In Minnesota, both Parise and Suter left behind the only teams they have ever known in New Jersey and Nashville. They may have even left money on the table in Philadelphia. We hinted on Monday that these two players may be more interested in playing together as a package deal than collecting every last dollar.
Truth be told, the Flyers are actually better off. Parise and Suter are nice pieces to add to any team, for sure, but only a small handful of players in the NHL are worth nearly $100 million — and those two aren't among that elite group.
Rather than commit a big portion of their available salary cap to two players for more than the next decade, the Flyers have at least $14 million left to spend this summer (for a change), and they will have even more next season after Scott Hartnell and Kimmo Timonen come off the books. They still need to re-sign restricted free agent Jake Voracek to a new deal.
Gasp! The Flyers might actually go into next season with salary-cap space.
The only problem is that they will need to scramble a bit now to plug their holes on the blue line and at right wing. But they don't need to fill them with the top names on the market. There is an economical way to do it, subtle ways to improve a young, 103-point team before really making a run in 2013-14.
The Flyers are in the same position on Thursday as many of the NHL's highest-spending teams — such as Pittsburgh, Detroit, Nashville and even New Jersey — after losing out on the sweepstakes. They are all in the unfamiliar position of not getting the players they want on the open market, checkbook be damned.
The truth, for all of these teams, is that the remainder of the free-agent market is ridiculously meager — especially with Carle gone. They will all be competing against one another again for the remaining handful of players worth signing. Unfortunately, the Flyers are looking for a sexy prom date a night before the big dance, when all of the pretty girls are already taken.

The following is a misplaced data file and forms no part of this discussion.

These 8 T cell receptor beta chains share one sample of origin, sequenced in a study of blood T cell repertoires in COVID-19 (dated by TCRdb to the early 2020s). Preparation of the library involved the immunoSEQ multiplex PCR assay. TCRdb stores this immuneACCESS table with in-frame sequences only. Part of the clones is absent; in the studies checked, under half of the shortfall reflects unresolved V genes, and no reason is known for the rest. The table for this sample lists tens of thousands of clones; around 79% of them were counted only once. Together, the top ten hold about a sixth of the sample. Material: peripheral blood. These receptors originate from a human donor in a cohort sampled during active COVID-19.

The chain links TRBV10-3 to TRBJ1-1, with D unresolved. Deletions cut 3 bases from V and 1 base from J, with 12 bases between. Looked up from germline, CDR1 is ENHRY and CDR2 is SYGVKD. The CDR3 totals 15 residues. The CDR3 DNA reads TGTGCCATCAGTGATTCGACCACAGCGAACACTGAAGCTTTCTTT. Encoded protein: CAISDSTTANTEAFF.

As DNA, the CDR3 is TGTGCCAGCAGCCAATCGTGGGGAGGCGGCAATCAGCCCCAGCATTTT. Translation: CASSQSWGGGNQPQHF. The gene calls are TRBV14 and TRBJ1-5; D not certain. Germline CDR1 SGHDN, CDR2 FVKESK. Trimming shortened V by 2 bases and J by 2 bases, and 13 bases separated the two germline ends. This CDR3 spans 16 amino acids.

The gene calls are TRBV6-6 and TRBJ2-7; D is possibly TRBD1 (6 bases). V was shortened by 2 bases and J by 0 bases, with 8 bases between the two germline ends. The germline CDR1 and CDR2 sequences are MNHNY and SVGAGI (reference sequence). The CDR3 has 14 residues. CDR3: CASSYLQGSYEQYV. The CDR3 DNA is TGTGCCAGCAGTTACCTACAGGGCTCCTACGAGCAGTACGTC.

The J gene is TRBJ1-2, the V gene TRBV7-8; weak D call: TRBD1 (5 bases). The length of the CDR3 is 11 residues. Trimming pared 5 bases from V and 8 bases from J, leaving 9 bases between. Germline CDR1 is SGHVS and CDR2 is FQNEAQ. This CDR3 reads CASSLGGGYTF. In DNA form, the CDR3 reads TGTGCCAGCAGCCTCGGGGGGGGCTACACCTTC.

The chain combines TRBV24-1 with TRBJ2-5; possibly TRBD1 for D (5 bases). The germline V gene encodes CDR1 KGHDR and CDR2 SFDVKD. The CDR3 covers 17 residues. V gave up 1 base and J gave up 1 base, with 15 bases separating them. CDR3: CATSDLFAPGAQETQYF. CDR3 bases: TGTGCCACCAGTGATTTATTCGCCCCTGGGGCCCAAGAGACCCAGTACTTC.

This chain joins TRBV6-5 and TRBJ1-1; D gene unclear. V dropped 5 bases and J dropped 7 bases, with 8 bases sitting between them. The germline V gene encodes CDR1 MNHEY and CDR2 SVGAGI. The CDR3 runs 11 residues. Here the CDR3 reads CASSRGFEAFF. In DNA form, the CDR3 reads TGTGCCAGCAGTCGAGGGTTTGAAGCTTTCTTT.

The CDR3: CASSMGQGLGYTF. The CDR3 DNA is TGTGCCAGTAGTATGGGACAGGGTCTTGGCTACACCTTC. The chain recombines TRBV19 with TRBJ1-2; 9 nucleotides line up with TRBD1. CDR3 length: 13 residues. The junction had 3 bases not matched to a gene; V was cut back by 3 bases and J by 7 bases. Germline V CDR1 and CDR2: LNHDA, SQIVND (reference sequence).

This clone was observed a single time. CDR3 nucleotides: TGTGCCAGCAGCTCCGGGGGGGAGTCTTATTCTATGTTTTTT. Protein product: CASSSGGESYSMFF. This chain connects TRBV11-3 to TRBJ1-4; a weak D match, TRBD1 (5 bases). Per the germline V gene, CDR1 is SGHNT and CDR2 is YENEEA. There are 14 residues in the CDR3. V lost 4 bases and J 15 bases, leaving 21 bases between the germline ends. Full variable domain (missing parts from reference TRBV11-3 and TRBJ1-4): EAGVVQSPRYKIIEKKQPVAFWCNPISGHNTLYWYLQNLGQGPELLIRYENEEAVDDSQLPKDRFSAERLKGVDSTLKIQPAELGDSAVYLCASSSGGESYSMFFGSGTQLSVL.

Parise and Suter are gone. Jaromir Jagr signed for $4.55 million in Dallas on Tuesday.
For the Flyers, the easiest fix would have been to bring back Carle. The question is: At what price? That $5.5 million price was apparently too rich for the Flyers' blood. Detroit, Nashville, and St. Louis were just a few of the teams in the hunt for Carle, who many thought could have pulled in up to $6 million as teams bid for his services.
Any hometown discount that may have existed to bring Carle back to Philadelphia may have gone out the window during Suter's 4-day waiting game. Carle, 27, played 12 games in Tampa in 2008 before being dealt to the Flyers.
Now, the Flyers' biggest priority should remain on replacing Carle, instead of James van Riemsdyk's lost 11 goals. Carle was questioned often for his turnovers but the Flyers' blue line took a big hit on Wednesday.
Up front, Alexander Semin and Shane Doan are sexy names, but each presents specific risks. And Doan doesn't appear to be leaving the desert after 17 years with the Coyotes/Jets franchise, despite the ownership issues.
The Flyers' top offensive improvement options continue to be via trade, either for Columbus star Rick Nash or Anaheim winger Bobby Ryan. Blue Jackets general manager Scott Howson wants a package of Holmgren's young studs for a franchise-type player who will be 34 by the time his $7.8 million-per-year deal runs out.
Ryan, 25, is a much more viable option as a four-time 30-goal scorer over the last 4 years. His cap hit is a much more manageable $5.1 million per year.
Both Nash and Ryan will require players the Flyers haven't yet been willing to part with — names such as Sean Couturier, Brayden Schenn and Matt Read. Right now, those rumors are nothing more than just that.
For now, we sit and wait. The same thing we've been doing since free agency opened Sunday. In a crazy, reactionary league, maybe patience isn't such a bad thing.
Contact Frank Seravalli at firstname.lastname@example.org. Follow him on Twitter @DNFlyers. For more Flyers coverage and opinion, read his blog at www.philly.com/FrequentFlyers.